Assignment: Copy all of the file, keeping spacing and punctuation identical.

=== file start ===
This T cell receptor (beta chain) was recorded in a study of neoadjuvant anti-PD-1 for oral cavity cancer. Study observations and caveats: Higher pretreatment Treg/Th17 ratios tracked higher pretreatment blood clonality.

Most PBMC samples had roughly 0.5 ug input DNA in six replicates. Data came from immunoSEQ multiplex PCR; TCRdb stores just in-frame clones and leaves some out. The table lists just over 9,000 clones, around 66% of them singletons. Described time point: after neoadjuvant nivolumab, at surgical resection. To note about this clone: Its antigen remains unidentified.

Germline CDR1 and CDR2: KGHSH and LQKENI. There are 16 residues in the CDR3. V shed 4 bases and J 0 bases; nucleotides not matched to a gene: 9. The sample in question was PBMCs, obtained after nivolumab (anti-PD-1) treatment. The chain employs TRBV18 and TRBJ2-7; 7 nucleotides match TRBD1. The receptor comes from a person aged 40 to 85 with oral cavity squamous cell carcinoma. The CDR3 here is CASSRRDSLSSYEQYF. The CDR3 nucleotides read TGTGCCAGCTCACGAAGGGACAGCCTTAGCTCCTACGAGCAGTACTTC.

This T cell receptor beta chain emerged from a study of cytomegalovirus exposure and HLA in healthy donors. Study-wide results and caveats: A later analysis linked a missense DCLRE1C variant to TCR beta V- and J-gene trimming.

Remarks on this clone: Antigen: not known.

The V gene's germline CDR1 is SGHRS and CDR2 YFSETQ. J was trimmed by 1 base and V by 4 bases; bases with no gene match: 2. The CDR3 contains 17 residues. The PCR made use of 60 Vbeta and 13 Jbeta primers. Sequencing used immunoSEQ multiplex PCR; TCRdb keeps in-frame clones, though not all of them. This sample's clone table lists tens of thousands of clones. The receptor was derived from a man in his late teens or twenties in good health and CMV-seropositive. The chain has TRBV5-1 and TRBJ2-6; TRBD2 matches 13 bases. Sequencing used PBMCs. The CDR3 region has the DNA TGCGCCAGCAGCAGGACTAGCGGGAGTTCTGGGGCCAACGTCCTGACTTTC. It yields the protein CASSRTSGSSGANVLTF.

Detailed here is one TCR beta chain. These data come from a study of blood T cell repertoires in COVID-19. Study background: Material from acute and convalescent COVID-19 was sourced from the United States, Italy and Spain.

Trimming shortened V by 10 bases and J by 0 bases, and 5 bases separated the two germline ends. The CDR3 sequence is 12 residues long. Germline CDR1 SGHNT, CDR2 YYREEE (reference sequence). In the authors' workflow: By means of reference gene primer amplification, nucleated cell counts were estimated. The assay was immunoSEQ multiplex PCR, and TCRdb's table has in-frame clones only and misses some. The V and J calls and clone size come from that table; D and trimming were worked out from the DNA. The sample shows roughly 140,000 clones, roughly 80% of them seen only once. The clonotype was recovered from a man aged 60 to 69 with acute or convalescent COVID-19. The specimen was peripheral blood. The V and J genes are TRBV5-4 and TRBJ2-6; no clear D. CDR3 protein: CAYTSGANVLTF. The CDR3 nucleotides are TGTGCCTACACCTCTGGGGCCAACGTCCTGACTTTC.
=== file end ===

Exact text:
This T cell receptor (beta chain) was recorded in a study of neoadjuvant anti-PD-1 for oral cavity cancer. Study observations and caveats: Higher pretreatment Treg/Th17 ratios tracked higher pretreatment blood clonality.

Most PBMC samples had roughly 0.5 ug input DNA in six replicates. Data came from immunoSEQ multiplex PCR; TCRdb stores just in-frame clones and leaves some out. The table lists just over 9,000 clones, around 66% of them singletons. Described time point: after neoadjuvant nivolumab, at surgical resection. To note about this clone: Its antigen remains unidentified.

Germline CDR1 and CDR2: KGHSH and LQKENI. There are 16 residues in the CDR3. V shed 4 bases and J 0 bases; nucleotides not matched to a gene: 9. The sample in question was PBMCs, obtained after nivolumab (anti-PD-1) treatment. The chain employs TRBV18 and TRBJ2-7; 7 nucleotides match TRBD1. The receptor comes from a person aged 40 to 85 with oral cavity squamous cell carcinoma. The CDR3 here is CASSRRDSLSSYEQYF. The CDR3 nucleotides read TGTGCCAGCTCACGAAGGGACAGCCTTAGCTCCTACGAGCAGTACTTC.

This T cell receptor beta chain emerged from a study of cytomegalovirus exposure and HLA in healthy donors. Study-wide results and caveats: A later analysis linked a missense DCLRE1C variant to TCR beta V- and J-gene trimming.

Remarks on this clone: Antigen: not known.

The V gene's germline CDR1 is SGHRS and CDR2 YFSETQ. J was trimmed by 1 base and V by 4 bases; bases with no gene match: 2. The CDR3 contains 17 residues. The PCR made use of 60 Vbeta and 13 Jbeta primers. Sequencing used immunoSEQ multiplex PCR; TCRdb keeps in-frame clones, though not all of them. This sample's clone table lists tens of thousands of clones. The receptor was derived from a man in his late teens or twenties in good health and CMV-seropositive. The chain has TRBV5-1 and TRBJ2-6; TRBD2 matches 13 bases. Sequencing used PBMCs. The CDR3 region has the DNA TGCGCCAGCAGCAGGACTAGCGGGAGTTCTGGGGCCAACGTCCTGACTTTC. It yields the protein CASSRTSGSSGANVLTF.

Detailed here is one TCR beta chain. These data come from a study of blood T cell repertoires in COVID-19. Study background: Material from acute and convalescent COVID-19 was sourced from the United States, Italy and Spain.

Trimming shortened V by 10 bases and J by 0 bases, and 5 bases separated the two germline ends. The CDR3 sequence is 12 residues long. Germline CDR1 SGHNT, CDR2 YYREEE (reference sequence). In the authors' workflow: By means of reference gene primer amplification, nucleated cell counts were estimated. The assay was immunoSEQ multiplex PCR, and TCRdb's table has in-frame clones only and misses some. The V and J calls and clone size come from that table; D and trimming were worked out from the DNA. The sample shows roughly 140,000 clones, roughly 80% of them seen only once. The clonotype was recovered from a man aged 60 to 69 with acute or convalescent COVID-19. The specimen was peripheral blood. The V and J genes are TRBV5-4 and TRBJ2-6; no clear D. CDR3 protein: CAYTSGANVLTF. The CDR3 nucleotides are TGTGCCTACACCTCTGGGGCCAACGTCCTGACTTTC.